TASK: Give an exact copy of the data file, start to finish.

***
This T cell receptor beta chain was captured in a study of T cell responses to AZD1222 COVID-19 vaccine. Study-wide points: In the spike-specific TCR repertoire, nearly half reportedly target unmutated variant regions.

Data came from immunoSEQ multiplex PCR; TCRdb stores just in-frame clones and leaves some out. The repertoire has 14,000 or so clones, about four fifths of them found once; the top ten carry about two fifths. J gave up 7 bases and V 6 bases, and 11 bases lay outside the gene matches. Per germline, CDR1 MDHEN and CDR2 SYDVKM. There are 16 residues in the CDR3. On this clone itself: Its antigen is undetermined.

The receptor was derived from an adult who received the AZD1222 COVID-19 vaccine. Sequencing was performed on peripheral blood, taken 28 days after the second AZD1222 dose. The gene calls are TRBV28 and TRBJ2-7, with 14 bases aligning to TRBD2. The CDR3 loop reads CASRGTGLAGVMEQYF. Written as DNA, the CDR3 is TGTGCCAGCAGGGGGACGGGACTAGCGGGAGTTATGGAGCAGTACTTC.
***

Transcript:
This T cell receptor beta chain was captured in a study of T cell responses to AZD1222 COVID-19 vaccine. Study-wide points: In the spike-specific TCR repertoire, nearly half reportedly target unmutated variant regions.

Data came from immunoSEQ multiplex PCR; TCRdb stores just in-frame clones and leaves some out. The repertoire has 14,000 or so clones, about four fifths of them found once; the top ten carry about two fifths. J gave up 7 bases and V 6 bases, and 11 bases lay outside the gene matches. Per germline, CDR1 MDHEN and CDR2 SYDVKM. There are 16 residues in the CDR3. On this clone itself: Its antigen is undetermined.

The receptor was derived from an adult who received the AZD1222 COVID-19 vaccine. Sequencing was performed on peripheral blood, taken 28 days after the second AZD1222 dose. The gene calls are TRBV28 and TRBJ2-7, with 14 bases aligning to TRBD2. The CDR3 loop reads CASRGTGLAGVMEQYF. Written as DNA, the CDR3 is TGTGCCAGCAGGGGGACGGGACTAGCGGGAGTTATGGAGCAGTACTTC.